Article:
By BILL PETERSON
The San Marcos City Council agenda is up for the July 21 meeting, which promises another tense evening.
The highlight is the return of Springtown Center redevelopment incentives, which the council unanimously voted to deny at the July 7 meeting after much criticism from city residents.
We can be pretty sure, one supposes, that a $5 million interest-free loan won’t be on the table, but Springtown incentive supporters have brought an alternative back quickly, apparently with hopes of going all the way this time. As the agenda item reads, the item is a “Presentation from developer regarding redevelopment of Springtown Center; discussion, consideration and possible approval of incentives for redevelopment of Springtown Center and authorize staff to finalize contract negotiations.”
If you just can’t wait for that show, Economic Development San Marcos (EDSM), the city’s economic development board, is meeting Thursday (that’s today) at 11:30 a.m. in the conference room at City Hall. One expects that the latest Springtown proposals will take a trial run there. After all, wouldn’t it be a kick in the head if council takes up the matter next Tuesday without vetting EDSM?
The EDSM is a public meeting. As Terrell Owens once said, get your popcorn ready. In light of the recent Springtown fiascoes that have been extensively documented by this publication, we’ll be especially interested in how much of the new discussion gets hidden away in executive session.
Another executive session where one wishes to be a fly on the wall will take place among councilmembers at next Tuesday’s council meeting, which starts at 6 p.m. Right after roll call, the council is scheduled for an executive session to discuss unspecified economic development negotiations that almost certainly involve the Springtown incentives.
One of the subtopics relating to that executive session topic reads: “Deliberation on the duties and responsibilities of a public officer; to wit: appointed Board and Commission members(.)” Could someone be going to the woodshed? More seriously, we ask, is that really a matter for executive session? Looks like a pretty long stretch from here.
Presumably, the board under discussion is EDSM, which is an advisory board. The Texas Open Meetings Act (OMA) says councils can close session to discuss certain personnel matters, but only as they pertain to employees and public officers. But EDSM members, as such, aren’t city employees. And an opinion from the Texas Attorney General’s (AG) office says members of advisory boards aren’t public officials. Therefore, the OMA does not support closed session to discuss EDSM members.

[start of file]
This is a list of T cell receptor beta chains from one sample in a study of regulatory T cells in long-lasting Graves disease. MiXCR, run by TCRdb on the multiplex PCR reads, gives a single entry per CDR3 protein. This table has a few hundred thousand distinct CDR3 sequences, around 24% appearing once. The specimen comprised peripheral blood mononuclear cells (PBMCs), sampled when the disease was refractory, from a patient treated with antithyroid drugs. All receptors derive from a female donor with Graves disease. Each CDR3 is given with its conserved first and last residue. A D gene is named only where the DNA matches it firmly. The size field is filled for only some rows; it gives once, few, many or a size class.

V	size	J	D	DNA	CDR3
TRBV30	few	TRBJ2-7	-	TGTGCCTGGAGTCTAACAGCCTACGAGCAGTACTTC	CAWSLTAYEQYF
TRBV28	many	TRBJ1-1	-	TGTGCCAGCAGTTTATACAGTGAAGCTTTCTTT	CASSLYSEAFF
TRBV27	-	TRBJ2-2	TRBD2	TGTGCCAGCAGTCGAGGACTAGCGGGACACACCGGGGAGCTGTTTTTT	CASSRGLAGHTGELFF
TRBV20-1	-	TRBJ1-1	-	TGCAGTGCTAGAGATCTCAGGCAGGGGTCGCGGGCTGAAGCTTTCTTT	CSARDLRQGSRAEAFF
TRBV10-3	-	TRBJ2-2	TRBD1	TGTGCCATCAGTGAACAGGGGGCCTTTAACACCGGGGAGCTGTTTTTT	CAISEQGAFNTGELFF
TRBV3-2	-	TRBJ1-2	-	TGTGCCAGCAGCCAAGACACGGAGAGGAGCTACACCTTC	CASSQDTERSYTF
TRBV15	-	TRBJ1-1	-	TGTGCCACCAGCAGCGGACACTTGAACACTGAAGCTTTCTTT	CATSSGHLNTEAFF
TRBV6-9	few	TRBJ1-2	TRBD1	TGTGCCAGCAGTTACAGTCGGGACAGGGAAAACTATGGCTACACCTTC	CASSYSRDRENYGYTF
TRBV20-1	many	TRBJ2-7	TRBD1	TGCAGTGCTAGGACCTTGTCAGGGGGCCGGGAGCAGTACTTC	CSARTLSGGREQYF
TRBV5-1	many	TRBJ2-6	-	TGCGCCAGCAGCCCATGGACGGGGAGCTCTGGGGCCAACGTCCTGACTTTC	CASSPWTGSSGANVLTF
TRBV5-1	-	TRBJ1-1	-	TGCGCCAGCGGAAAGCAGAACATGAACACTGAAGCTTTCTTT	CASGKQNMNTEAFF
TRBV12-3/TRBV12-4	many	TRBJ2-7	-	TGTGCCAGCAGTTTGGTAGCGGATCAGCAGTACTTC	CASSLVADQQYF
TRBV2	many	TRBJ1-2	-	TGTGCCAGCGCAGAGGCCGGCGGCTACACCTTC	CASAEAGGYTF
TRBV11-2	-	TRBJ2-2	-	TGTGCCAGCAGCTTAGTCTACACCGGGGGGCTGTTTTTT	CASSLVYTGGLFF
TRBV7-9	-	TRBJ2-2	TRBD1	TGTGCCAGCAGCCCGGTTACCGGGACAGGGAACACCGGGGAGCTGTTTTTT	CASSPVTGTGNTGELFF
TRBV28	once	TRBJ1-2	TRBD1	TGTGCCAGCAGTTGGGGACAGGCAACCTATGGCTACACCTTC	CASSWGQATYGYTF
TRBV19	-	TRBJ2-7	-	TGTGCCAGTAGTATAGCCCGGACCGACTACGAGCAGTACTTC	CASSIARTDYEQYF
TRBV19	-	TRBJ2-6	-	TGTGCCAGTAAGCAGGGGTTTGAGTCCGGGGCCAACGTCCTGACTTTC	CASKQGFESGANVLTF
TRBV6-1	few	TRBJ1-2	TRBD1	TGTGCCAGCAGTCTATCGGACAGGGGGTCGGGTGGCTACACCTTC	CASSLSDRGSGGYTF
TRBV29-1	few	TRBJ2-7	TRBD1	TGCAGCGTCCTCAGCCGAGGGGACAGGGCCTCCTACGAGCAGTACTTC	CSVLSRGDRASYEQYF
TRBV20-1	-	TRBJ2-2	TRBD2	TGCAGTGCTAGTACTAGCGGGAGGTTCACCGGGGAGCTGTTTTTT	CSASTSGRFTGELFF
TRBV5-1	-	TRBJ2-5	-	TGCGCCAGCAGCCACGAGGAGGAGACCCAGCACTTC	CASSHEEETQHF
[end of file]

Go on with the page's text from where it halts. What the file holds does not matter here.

Here are the details, labored as they are.
The Texas open meetings handbook says a governing body can meet in executive session “to deliberate the appointment, employment, evaluation, reassignment, duties, discipline, or dismissal of a public officer or employee; or … to hear a complaint or charge against an officer or employee.” However, the executive session prerogative “does not apply if the officer or employee who is the subject of the deliberation or hearing requests a public hearing.” Furthermore, the open meetings act allows “executive session deliberations concerning an individual officer or employee. Deliberations about a class of employees must, however, be held in an open session. (italics in the original, Section 551.074, page 49).”
It’s just not at all clear that the OMA gives city councils the green light to enter closed session for general discussion about how board and commission members are to conduct themselves. It is odd that the handbook specifically says a governing body can’t close session to talk about a class of employees, but doesn’t specify that it can’t close session to discuss a class of public officers. The act doesn’t specifically permit closed discussions about a class of public officers, but it doesn’t specifically prohibit that discussion, either.